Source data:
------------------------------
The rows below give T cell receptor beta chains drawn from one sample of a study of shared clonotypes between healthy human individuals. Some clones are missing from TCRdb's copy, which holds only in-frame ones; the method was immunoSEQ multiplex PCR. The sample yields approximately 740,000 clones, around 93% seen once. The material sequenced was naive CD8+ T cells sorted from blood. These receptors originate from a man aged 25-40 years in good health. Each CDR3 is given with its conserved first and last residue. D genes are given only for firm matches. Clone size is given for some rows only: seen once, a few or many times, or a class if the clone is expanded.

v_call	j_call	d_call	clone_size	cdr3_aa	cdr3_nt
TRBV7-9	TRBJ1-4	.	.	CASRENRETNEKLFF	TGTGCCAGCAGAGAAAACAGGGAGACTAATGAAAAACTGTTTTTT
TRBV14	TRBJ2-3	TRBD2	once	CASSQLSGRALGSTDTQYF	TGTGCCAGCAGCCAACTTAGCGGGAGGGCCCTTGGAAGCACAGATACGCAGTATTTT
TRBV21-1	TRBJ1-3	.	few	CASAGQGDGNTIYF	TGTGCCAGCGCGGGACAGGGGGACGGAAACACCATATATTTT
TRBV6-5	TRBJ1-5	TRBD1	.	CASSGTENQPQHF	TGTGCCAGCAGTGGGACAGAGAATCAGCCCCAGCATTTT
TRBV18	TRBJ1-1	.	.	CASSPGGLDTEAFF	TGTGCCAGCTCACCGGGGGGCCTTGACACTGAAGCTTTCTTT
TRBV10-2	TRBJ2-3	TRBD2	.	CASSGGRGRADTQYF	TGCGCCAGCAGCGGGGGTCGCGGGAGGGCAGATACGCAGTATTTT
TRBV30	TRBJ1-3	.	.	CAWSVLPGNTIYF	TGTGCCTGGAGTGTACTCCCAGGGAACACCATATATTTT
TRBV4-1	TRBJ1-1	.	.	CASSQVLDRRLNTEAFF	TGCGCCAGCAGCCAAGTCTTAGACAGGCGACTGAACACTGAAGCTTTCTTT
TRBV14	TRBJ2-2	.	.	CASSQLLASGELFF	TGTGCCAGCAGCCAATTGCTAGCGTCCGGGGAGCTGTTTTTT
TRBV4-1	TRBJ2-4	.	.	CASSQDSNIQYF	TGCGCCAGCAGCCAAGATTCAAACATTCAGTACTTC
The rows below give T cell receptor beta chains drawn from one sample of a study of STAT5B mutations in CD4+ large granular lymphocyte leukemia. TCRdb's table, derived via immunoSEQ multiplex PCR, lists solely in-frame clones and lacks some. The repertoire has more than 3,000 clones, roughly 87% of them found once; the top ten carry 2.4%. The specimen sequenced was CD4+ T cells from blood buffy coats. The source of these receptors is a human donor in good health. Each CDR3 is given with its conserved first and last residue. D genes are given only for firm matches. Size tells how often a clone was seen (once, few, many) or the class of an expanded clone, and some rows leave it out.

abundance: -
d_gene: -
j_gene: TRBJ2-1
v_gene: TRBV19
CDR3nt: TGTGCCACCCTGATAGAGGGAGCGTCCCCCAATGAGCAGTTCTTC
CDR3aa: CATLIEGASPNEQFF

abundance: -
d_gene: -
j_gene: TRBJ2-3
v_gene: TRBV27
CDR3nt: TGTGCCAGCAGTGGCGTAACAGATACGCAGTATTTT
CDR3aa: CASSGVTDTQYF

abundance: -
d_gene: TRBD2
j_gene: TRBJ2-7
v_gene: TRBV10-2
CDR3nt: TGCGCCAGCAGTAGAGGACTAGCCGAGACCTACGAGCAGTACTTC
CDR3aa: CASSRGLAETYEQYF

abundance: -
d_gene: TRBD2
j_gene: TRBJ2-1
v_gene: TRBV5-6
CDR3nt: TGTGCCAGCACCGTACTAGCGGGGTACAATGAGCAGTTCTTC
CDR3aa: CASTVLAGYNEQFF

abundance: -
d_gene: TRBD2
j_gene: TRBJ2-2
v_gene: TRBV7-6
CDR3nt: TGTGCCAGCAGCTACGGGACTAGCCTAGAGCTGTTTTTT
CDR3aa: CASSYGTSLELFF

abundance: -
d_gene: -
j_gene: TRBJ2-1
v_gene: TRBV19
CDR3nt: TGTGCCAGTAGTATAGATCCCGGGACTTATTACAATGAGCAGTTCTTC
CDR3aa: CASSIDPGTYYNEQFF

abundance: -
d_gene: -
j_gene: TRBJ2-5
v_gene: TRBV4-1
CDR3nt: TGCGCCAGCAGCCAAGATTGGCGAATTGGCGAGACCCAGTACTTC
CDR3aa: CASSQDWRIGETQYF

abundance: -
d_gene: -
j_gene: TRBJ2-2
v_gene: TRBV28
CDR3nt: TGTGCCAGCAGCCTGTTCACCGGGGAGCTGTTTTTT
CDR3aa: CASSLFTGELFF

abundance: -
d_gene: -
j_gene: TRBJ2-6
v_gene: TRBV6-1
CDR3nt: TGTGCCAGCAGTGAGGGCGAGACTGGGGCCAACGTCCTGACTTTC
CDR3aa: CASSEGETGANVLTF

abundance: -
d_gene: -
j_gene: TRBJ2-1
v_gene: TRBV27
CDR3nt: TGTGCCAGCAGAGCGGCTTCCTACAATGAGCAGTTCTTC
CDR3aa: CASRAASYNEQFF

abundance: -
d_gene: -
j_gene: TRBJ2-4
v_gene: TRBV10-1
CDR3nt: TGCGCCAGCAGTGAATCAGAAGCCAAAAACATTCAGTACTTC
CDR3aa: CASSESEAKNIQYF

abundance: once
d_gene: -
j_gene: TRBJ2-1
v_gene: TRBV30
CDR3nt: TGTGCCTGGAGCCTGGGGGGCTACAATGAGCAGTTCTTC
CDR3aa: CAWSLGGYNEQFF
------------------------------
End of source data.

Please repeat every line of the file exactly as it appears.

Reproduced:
The rows below give T cell receptor beta chains drawn from one sample of a study of shared clonotypes between healthy human individuals. Some clones are missing from TCRdb's copy, which holds only in-frame ones; the method was immunoSEQ multiplex PCR. The sample yields approximately 740,000 clones, around 93% seen once. The material sequenced was naive CD8+ T cells sorted from blood. These receptors originate from a man aged 25-40 years in good health. Each CDR3 is given with its conserved first and last residue. D genes are given only for firm matches. Clone size is given for some rows only: seen once, a few or many times, or a class if the clone is expanded.

v_call	j_call	d_call	clone_size	cdr3_aa	cdr3_nt
TRBV7-9	TRBJ1-4	.	.	CASRENRETNEKLFF	TGTGCCAGCAGAGAAAACAGGGAGACTAATGAAAAACTGTTTTTT
TRBV14	TRBJ2-3	TRBD2	once	CASSQLSGRALGSTDTQYF	TGTGCCAGCAGCCAACTTAGCGGGAGGGCCCTTGGAAGCACAGATACGCAGTATTTT
TRBV21-1	TRBJ1-3	.	few	CASAGQGDGNTIYF	TGTGCCAGCGCGGGACAGGGGGACGGAAACACCATATATTTT
TRBV6-5	TRBJ1-5	TRBD1	.	CASSGTENQPQHF	TGTGCCAGCAGTGGGACAGAGAATCAGCCCCAGCATTTT
TRBV18	TRBJ1-1	.	.	CASSPGGLDTEAFF	TGTGCCAGCTCACCGGGGGGCCTTGACACTGAAGCTTTCTTT
TRBV10-2	TRBJ2-3	TRBD2	.	CASSGGRGRADTQYF	TGCGCCAGCAGCGGGGGTCGCGGGAGGGCAGATACGCAGTATTTT
TRBV30	TRBJ1-3	.	.	CAWSVLPGNTIYF	TGTGCCTGGAGTGTACTCCCAGGGAACACCATATATTTT
TRBV4-1	TRBJ1-1	.	.	CASSQVLDRRLNTEAFF	TGCGCCAGCAGCCAAGTCTTAGACAGGCGACTGAACACTGAAGCTTTCTTT
TRBV14	TRBJ2-2	.	.	CASSQLLASGELFF	TGTGCCAGCAGCCAATTGCTAGCGTCCGGGGAGCTGTTTTTT
TRBV4-1	TRBJ2-4	.	.	CASSQDSNIQYF	TGCGCCAGCAGCCAAGATTCAAACATTCAGTACTTC
The rows below give T cell receptor beta chains drawn from one sample of a study of STAT5B mutations in CD4+ large granular lymphocyte leukemia. TCRdb's table, derived via immunoSEQ multiplex PCR, lists solely in-frame clones and lacks some. The repertoire has more than 3,000 clones, roughly 87% of them found once; the top ten carry 2.4%. The specimen sequenced was CD4+ T cells from blood buffy coats. The source of these receptors is a human donor in good health. Each CDR3 is given with its conserved first and last residue. D genes are given only for firm matches. Size tells how often a clone was seen (once, few, many) or the class of an expanded clone, and some rows leave it out.

abundance: -
d_gene: -
j_gene: TRBJ2-1
v_gene: TRBV19
CDR3nt: TGTGCCACCCTGATAGAGGGAGCGTCCCCCAATGAGCAGTTCTTC
CDR3aa: CATLIEGASPNEQFF

abundance: -
d_gene: -
j_gene: TRBJ2-3
v_gene: TRBV27
CDR3nt: TGTGCCAGCAGTGGCGTAACAGATACGCAGTATTTT
CDR3aa: CASSGVTDTQYF

abundance: -
d_gene: TRBD2
j_gene: TRBJ2-7
v_gene: TRBV10-2
CDR3nt: TGCGCCAGCAGTAGAGGACTAGCCGAGACCTACGAGCAGTACTTC
CDR3aa: CASSRGLAETYEQYF

abundance: -
d_gene: TRBD2
j_gene: TRBJ2-1
v_gene: TRBV5-6
CDR3nt: TGTGCCAGCACCGTACTAGCGGGGTACAATGAGCAGTTCTTC
CDR3aa: CASTVLAGYNEQFF

abundance: -
d_gene: TRBD2
j_gene: TRBJ2-2
v_gene: TRBV7-6
CDR3nt: TGTGCCAGCAGCTACGGGACTAGCCTAGAGCTGTTTTTT
CDR3aa: CASSYGTSLELFF

abundance: -
d_gene: -
j_gene: TRBJ2-1
v_gene: TRBV19
CDR3nt: TGTGCCAGTAGTATAGATCCCGGGACTTATTACAATGAGCAGTTCTTC
CDR3aa: CASSIDPGTYYNEQFF

abundance: -
d_gene: -
j_gene: TRBJ2-5
v_gene: TRBV4-1
CDR3nt: TGCGCCAGCAGCCAAGATTGGCGAATTGGCGAGACCCAGTACTTC
CDR3aa: CASSQDWRIGETQYF

abundance: -
d_gene: -
j_gene: TRBJ2-2
v_gene: TRBV28
CDR3nt: TGTGCCAGCAGCCTGTTCACCGGGGAGCTGTTTTTT
CDR3aa: CASSLFTGELFF

abundance: -
d_gene: -
j_gene: TRBJ2-6
v_gene: TRBV6-1
CDR3nt: TGTGCCAGCAGTGAGGGCGAGACTGGGGCCAACGTCCTGACTTTC
CDR3aa: CASSEGETGANVLTF

abundance: -
d_gene: -
j_gene: TRBJ2-1
v_gene: TRBV27
CDR3nt: TGTGCCAGCAGAGCGGCTTCCTACAATGAGCAGTTCTTC
CDR3aa: CASRAASYNEQFF

abundance: -
d_gene: -
j_gene: TRBJ2-4
v_gene: TRBV10-1
CDR3nt: TGCGCCAGCAGTGAATCAGAAGCCAAAAACATTCAGTACTTC
CDR3aa: CASSESEAKNIQYF

abundance: once
d_gene: -
j_gene: TRBJ2-1
v_gene: TRBV30
CDR3nt: TGTGCCTGGAGCCTGGGGGGCTACAATGAGCAGTTCTTC
CDR3aa: CAWSLGGYNEQFF